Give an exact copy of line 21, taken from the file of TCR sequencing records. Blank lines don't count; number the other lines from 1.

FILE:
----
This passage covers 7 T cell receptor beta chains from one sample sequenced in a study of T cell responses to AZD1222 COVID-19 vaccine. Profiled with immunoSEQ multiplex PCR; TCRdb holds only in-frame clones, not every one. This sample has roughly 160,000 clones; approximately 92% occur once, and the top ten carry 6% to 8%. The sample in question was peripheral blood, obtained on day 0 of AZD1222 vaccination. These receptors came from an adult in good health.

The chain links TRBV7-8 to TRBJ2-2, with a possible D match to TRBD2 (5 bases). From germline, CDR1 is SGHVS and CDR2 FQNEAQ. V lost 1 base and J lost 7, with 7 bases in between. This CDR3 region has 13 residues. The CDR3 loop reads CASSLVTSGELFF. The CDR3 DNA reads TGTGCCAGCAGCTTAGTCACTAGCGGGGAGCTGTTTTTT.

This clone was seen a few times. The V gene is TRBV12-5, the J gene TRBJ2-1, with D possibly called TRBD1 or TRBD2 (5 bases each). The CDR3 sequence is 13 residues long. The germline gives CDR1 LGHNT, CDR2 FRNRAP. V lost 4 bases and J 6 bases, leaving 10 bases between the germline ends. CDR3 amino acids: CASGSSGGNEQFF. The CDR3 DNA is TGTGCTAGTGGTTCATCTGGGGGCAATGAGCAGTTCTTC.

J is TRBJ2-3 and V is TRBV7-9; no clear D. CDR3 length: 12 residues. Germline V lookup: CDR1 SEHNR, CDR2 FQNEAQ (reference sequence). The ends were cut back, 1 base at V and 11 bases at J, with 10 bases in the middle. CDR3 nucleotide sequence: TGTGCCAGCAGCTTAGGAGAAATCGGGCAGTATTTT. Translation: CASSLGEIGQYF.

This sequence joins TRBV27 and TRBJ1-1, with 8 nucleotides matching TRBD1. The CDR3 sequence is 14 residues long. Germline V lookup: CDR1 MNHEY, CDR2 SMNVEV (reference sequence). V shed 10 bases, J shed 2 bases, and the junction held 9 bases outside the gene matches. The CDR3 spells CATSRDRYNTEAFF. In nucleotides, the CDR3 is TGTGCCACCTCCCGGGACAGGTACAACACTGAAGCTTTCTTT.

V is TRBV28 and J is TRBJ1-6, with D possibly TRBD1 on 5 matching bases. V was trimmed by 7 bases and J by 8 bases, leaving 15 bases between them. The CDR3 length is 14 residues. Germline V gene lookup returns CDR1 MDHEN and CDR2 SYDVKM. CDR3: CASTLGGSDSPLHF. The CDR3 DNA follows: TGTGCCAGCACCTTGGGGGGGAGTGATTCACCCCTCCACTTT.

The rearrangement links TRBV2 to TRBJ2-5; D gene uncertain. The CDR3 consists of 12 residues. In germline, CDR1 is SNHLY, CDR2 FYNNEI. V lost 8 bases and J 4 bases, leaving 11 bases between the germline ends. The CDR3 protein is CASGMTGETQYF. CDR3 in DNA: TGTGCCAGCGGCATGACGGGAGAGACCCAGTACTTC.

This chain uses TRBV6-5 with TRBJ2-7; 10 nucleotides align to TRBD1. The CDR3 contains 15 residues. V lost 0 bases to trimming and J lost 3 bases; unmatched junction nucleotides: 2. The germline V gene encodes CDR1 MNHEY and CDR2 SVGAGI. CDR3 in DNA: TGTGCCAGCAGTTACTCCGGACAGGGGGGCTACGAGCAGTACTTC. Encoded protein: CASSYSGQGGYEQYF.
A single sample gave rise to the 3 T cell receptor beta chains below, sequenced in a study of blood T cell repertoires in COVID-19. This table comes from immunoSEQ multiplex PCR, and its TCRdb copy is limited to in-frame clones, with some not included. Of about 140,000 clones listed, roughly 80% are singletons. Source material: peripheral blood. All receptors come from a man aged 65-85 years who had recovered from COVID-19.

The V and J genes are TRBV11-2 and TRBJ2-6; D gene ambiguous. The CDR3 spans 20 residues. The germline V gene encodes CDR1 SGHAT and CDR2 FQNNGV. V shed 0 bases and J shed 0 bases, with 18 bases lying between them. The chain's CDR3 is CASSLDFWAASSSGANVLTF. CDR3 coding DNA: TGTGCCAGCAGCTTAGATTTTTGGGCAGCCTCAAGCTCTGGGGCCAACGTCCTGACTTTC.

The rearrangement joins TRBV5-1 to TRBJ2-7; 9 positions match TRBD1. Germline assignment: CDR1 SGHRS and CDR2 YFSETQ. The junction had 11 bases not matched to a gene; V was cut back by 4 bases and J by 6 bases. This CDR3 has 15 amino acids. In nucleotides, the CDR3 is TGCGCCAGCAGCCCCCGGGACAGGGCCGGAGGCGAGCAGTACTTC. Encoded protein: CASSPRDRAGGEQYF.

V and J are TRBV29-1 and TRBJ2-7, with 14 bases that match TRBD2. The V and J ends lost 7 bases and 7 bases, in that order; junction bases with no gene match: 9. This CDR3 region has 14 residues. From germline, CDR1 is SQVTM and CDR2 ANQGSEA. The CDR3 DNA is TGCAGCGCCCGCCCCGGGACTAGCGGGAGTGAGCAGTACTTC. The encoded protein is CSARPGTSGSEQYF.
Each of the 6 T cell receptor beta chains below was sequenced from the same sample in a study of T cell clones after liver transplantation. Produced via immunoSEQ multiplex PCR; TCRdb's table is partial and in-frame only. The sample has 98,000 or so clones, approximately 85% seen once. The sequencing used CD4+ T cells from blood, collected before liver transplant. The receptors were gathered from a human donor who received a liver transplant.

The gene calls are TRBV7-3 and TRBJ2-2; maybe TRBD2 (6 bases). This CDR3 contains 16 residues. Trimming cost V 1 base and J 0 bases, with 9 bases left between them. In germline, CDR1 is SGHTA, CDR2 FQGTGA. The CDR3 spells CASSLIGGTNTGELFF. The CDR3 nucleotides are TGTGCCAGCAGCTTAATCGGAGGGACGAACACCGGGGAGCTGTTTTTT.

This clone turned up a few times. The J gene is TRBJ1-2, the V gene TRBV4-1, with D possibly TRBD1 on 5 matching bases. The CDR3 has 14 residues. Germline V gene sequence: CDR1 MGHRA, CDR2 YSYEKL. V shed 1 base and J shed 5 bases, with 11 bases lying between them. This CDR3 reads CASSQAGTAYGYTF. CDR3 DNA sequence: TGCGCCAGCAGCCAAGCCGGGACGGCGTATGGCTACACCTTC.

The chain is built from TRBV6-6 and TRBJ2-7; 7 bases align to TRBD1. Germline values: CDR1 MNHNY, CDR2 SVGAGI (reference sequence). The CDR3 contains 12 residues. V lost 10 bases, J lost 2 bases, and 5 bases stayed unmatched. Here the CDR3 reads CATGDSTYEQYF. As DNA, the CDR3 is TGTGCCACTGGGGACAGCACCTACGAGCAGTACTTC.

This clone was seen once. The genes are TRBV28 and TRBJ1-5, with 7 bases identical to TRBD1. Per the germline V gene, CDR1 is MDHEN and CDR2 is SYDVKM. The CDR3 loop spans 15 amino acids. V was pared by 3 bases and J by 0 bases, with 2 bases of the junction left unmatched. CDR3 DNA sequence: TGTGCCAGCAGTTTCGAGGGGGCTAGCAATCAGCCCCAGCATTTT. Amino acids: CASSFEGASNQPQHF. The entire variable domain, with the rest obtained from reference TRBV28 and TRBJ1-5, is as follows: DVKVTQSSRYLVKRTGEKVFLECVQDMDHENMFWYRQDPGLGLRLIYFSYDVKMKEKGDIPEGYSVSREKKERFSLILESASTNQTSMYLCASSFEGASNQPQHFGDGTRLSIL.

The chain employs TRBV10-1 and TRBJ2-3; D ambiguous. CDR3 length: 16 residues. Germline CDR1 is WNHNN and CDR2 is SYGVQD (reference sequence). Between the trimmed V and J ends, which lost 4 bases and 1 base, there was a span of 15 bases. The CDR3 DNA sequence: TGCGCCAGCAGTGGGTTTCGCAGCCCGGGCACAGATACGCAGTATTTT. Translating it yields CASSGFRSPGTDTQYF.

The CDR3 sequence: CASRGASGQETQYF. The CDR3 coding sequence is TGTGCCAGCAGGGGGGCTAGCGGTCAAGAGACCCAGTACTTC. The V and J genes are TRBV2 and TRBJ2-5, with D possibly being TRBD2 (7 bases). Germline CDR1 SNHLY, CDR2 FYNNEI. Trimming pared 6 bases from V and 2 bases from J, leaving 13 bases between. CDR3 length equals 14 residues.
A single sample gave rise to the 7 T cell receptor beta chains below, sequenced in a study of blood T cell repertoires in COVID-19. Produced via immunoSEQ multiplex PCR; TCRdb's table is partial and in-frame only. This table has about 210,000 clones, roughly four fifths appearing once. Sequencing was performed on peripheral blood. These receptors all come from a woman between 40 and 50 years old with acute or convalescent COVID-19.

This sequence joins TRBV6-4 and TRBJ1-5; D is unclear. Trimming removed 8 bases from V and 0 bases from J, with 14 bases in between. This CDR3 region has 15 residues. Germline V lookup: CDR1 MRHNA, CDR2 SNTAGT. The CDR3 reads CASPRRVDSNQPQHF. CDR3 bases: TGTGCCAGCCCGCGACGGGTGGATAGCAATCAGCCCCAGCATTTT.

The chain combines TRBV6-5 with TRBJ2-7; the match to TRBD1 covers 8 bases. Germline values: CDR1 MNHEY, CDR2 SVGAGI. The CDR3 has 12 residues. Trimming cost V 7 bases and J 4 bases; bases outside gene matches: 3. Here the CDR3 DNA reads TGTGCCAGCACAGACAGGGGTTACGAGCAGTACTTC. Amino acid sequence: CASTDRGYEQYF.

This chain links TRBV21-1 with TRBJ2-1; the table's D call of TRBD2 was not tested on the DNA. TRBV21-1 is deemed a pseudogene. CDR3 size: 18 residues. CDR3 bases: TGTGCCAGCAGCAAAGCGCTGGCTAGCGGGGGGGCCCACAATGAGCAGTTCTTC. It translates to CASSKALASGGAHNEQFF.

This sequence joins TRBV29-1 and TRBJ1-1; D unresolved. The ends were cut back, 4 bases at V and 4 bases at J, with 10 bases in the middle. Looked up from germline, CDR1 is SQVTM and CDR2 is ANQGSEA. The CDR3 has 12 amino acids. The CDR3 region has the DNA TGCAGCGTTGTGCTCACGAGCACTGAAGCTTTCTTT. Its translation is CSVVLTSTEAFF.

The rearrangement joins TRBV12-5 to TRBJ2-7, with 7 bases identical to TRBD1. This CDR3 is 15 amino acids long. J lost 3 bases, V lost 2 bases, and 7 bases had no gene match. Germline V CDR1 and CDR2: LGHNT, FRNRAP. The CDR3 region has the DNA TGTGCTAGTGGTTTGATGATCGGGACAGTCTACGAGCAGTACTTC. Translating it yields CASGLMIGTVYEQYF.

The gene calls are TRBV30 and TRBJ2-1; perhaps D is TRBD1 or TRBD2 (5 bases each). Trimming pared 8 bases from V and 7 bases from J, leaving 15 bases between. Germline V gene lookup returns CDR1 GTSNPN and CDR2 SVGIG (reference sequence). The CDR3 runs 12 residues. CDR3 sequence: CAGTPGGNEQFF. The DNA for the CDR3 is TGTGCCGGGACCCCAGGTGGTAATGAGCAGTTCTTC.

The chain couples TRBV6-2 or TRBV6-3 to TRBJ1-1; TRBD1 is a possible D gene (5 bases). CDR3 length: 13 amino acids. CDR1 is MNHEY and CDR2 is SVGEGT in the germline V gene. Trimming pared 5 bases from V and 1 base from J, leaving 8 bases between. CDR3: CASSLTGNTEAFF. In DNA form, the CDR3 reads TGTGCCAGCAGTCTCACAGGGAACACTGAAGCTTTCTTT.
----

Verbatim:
This sequence joins TRBV6-4 and TRBJ1-5; D is unclear. Trimming removed 8 bases from V and 0 bases from J, with 14 bases in between. This CDR3 region has 15 residues. Germline V lookup: CDR1 MRHNA, CDR2 SNTAGT. The CDR3 reads CASPRRVDSNQPQHF. CDR3 bases: TGTGCCAGCCCGCGACGGGTGGATAGCAATCAGCCCCAGCATTTT.